I was reading the Los Angeles Times on Sunday and came across an interesting article that referenced an even more interesting report: Broken Laws, Unprotected Workers (PDF file).
Without debating whether or not the majority of medical transcriptionists meet the definition of low-wage workers, there were too many points in the Times article that made me nod my head and say yes, this is what happens to medical transcriptionists and I couldn’t ignore the obvious.
Wage theft, as documented in surveys, regulatory actions and lawsuits from around the country, takes many forms: Forcing hourly employees off the clock by putting them to work before they can clock in or after they clock out. Manipulating their time cards to cheat them of overtime pay. Preventing them from taking legally mandated breaks or shaving down their lunch hours. Disciplining or firing them for filing lawful complaints.
Nickel-and-diming pays well, for the employer.
Any of that sound familiar? Some MTs have filed class action lawsuits based on exactly those issues.
Let me add another one that takes a lot – and I do mean a LOT – of money out of the pocket of working MTs: not having work available during scheduled work hours, while requiring that MTs be available to do work during those hours (whether or not there is actual work), then not paying for the time they aren’t working. This is a hot button for me. If you showed up at your place of employment for a regularly scheduled shift, you might be told there’s not enough work to keep you there and you’d be sent home with no pay for the day, but I don’t know of any situation where you’d be told to sit around and make yourself available to do work – without receiving any pay. Working from home shouldn’t make it any different.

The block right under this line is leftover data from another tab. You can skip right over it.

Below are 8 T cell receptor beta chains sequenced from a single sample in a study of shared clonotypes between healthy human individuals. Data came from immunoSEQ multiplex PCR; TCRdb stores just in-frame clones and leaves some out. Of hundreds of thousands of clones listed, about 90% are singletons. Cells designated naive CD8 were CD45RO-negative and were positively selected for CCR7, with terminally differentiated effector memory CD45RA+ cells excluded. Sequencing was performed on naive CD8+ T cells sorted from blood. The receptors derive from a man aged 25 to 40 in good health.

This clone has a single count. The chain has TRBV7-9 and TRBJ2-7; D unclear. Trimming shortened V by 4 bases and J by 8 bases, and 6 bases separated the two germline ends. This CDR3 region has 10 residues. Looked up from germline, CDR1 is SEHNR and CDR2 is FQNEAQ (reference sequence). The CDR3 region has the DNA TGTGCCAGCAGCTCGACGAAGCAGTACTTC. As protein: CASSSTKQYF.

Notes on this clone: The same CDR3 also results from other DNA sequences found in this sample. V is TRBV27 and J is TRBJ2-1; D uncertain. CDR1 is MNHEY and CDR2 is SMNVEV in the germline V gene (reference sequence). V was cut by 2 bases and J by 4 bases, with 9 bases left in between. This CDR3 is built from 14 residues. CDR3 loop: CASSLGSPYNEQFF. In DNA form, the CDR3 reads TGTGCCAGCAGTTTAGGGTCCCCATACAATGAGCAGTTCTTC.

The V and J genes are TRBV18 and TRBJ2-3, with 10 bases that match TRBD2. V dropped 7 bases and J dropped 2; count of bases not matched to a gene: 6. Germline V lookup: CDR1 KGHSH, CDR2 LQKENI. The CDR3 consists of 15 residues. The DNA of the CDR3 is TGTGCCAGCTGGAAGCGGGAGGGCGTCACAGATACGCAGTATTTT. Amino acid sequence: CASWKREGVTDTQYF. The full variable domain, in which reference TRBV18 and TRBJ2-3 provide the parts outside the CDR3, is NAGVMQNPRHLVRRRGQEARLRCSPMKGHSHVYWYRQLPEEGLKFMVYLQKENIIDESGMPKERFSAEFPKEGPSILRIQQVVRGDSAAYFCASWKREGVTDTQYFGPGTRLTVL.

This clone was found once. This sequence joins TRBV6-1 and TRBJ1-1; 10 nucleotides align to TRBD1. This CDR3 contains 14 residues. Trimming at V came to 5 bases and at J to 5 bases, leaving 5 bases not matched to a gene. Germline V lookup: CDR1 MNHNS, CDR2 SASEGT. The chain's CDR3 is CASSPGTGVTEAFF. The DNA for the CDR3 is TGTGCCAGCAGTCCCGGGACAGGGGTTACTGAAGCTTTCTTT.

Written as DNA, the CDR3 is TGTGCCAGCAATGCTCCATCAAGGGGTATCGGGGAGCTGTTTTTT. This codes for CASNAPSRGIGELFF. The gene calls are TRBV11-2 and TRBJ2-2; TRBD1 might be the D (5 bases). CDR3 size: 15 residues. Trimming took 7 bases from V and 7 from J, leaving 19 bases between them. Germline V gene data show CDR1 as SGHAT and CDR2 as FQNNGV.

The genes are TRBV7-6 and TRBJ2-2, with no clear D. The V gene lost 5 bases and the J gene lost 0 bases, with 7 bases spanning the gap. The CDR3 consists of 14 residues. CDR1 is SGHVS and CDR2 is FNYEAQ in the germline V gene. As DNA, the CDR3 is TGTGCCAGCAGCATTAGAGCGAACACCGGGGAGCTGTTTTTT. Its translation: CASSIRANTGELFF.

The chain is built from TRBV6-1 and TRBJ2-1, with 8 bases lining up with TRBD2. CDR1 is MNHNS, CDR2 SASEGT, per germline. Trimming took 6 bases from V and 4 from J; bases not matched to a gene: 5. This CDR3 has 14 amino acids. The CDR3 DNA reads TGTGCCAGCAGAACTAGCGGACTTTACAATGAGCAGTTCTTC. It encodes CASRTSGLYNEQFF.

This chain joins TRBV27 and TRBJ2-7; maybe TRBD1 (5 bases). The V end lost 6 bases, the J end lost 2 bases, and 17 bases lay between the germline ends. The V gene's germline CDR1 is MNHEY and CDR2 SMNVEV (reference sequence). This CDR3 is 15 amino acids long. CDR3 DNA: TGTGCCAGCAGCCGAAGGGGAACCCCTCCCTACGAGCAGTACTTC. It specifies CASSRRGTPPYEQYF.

Let’s say for kicks and grins that the largest employer of MTs in the United States has 15,000 MT employees and they are required to set a base hourly rate of $10 (I’m rounding numbers here – the base in most cases would likely be your state’s minimum wage, whatever that is, unless you negotiate a higher number). Let’s say that on the average, every single MT has 5 scheduled hours a week where there is no work available. That’s 75,000 hours total. At a base rate of $10/hour, that’s $750,000 a week savings to the employer when no work is available and no base pay is paid. Since MT is a 24/7 business, I’m going to multiply that number by 52 weeks in a year. You can do the math yourself, but just for the gasp factor, I’ll tell you it’s $39 million a year savings to the employer. And those MTs? If you expect a base hourly rate of $10, your employer stole $2600 out of your pocket in one year of not paying you for 5 hours a week of not getting work during your scheduled work hours.
Let me throw out another familiar scenario. Every MT in the company is required to attend a phone conference, which is scheduled to last one hour. I’m going to be generous and say the company is going to pay a base rate for the one hour – but only one hour. OK, fine. But let’s say the conference runs over and instead of 60 minutes, it runs 90 minutes, and everyone is required to stay in the conference until it’s finished. The company can run that meeting as long as they like, but by only paying for one hour instead of the actual run time of the conference, they save $75,000 when the conference runs 30 minutes past the scheduled 60. If they require attendance but refuse to pay (no hands on the keyboard, right?), they save $150,000 per hour. And there you sit, not being compensated for attending a required meeting, while the company saves itself a big chunk of change. It’s probably not going to chap your hide when it happens occasionally, but let’s say you have bi-weekly meetings you’re required to attend without any compensation. Even if they last 30 minutes each, at a base rate of $10/hour, the company is robbing you of $130/year and you can do the rest of the math – 60 minutes, 90 minutes, every week, once a month.